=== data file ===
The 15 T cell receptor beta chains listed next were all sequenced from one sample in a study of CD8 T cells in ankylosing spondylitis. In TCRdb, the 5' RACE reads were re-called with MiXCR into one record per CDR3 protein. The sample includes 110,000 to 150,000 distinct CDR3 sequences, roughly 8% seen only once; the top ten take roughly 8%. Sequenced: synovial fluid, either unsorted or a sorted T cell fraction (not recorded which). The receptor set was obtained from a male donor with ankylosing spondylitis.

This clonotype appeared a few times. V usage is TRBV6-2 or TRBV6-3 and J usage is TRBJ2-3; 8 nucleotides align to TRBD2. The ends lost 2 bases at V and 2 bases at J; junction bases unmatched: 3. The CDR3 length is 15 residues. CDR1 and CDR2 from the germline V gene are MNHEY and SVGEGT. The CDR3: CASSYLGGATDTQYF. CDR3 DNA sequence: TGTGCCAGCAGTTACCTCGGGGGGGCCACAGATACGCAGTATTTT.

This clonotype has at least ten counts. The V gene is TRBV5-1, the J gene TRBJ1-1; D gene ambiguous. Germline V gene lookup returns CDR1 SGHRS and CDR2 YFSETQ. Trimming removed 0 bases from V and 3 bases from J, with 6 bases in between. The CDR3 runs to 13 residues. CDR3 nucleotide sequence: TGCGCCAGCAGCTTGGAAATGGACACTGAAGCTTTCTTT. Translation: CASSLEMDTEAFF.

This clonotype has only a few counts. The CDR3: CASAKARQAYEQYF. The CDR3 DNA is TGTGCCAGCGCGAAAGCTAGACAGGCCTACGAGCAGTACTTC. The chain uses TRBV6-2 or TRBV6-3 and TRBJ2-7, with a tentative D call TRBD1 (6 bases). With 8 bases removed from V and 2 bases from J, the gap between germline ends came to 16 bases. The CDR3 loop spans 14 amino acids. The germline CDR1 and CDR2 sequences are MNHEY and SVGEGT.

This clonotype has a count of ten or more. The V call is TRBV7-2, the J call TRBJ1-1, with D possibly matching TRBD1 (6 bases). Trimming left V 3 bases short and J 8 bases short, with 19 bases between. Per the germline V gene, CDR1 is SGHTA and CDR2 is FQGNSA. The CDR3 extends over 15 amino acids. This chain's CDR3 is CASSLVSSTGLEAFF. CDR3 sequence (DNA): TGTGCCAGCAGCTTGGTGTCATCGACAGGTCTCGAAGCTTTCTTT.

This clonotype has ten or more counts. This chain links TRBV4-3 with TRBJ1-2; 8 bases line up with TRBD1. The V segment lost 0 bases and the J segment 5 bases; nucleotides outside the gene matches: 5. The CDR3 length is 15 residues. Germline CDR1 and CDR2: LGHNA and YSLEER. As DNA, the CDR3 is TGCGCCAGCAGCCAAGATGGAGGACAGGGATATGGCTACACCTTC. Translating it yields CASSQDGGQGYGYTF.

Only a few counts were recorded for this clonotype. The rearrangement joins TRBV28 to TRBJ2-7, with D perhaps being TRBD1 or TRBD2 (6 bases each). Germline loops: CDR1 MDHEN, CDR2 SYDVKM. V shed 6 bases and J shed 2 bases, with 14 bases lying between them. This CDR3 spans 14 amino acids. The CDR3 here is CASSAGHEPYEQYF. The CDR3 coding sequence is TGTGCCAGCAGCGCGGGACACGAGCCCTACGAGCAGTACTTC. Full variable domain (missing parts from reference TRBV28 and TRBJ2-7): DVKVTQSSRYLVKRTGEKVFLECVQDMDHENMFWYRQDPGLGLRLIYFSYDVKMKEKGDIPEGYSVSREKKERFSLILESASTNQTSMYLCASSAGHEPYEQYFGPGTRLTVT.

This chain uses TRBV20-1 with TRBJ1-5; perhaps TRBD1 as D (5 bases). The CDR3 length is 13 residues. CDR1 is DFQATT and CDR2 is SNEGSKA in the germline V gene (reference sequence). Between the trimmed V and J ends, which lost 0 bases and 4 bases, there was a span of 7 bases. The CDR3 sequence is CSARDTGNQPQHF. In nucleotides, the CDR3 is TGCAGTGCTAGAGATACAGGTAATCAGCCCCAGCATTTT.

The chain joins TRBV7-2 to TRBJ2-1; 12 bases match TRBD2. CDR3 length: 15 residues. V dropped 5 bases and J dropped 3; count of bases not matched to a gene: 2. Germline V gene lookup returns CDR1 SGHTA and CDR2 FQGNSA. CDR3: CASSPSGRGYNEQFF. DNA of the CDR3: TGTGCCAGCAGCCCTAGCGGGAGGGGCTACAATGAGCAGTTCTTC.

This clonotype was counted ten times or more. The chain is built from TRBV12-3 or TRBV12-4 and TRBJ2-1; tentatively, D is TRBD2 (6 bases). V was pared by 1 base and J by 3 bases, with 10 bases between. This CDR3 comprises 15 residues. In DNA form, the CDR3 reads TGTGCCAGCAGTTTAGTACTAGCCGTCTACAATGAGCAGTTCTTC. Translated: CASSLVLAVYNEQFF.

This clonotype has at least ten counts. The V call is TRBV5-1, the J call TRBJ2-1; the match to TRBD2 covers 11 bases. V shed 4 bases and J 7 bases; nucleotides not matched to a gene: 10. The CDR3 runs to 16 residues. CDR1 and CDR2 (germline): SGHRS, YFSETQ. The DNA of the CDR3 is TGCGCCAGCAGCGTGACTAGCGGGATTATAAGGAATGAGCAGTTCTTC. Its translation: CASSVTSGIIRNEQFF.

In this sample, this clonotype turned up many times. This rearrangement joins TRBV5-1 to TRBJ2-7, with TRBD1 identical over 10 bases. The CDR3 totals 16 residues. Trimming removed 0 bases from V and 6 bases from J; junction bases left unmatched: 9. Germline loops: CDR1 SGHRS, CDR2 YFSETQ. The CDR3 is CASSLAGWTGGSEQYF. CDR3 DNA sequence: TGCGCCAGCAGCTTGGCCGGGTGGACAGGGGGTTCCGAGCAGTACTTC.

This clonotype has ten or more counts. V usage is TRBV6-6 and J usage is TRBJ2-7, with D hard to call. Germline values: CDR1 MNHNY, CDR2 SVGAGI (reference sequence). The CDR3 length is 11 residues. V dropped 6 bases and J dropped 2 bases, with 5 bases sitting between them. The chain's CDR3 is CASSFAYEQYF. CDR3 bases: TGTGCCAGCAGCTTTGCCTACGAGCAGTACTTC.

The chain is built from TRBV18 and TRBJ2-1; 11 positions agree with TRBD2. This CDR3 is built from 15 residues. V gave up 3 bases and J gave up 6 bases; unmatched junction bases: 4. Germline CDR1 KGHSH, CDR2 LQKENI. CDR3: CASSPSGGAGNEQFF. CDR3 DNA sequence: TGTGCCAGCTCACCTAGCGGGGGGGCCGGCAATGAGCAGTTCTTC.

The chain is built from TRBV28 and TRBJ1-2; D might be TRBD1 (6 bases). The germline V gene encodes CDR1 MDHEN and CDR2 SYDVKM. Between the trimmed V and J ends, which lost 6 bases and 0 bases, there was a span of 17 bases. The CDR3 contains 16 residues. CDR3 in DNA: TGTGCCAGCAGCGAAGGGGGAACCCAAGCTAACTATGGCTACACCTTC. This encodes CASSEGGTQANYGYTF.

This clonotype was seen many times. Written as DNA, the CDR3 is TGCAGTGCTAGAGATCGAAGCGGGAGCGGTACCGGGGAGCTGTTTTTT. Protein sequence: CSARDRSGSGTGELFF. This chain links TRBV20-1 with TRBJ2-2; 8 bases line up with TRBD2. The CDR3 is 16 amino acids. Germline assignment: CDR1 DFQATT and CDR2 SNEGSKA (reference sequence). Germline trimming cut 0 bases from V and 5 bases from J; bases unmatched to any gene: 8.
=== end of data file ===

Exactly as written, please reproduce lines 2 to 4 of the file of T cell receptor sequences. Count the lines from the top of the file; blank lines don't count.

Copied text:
This clonotype appeared a few times. V usage is TRBV6-2 or TRBV6-3 and J usage is TRBJ2-3; 8 nucleotides align to TRBD2. The ends lost 2 bases at V and 2 bases at J; junction bases unmatched: 3. The CDR3 length is 15 residues. CDR1 and CDR2 from the germline V gene are MNHEY and SVGEGT. The CDR3: CASSYLGGATDTQYF. CDR3 DNA sequence: TGTGCCAGCAGTTACCTCGGGGGGGCCACAGATACGCAGTATTTT.

This clonotype has at least ten counts. The V gene is TRBV5-1, the J gene TRBJ1-1; D gene ambiguous. Germline V gene lookup returns CDR1 SGHRS and CDR2 YFSETQ. Trimming removed 0 bases from V and 3 bases from J, with 6 bases in between. The CDR3 runs to 13 residues. CDR3 nucleotide sequence: TGCGCCAGCAGCTTGGAAATGGACACTGAAGCTTTCTTT. Translation: CASSLEMDTEAFF.

This clonotype has only a few counts. The CDR3: CASAKARQAYEQYF. The CDR3 DNA is TGTGCCAGCGCGAAAGCTAGACAGGCCTACGAGCAGTACTTC. The chain uses TRBV6-2 or TRBV6-3 and TRBJ2-7, with a tentative D call TRBD1 (6 bases). With 8 bases removed from V and 2 bases from J, the gap between germline ends came to 16 bases. The CDR3 loop spans 14 amino acids. The germline CDR1 and CDR2 sequences are MNHEY and SVGEGT.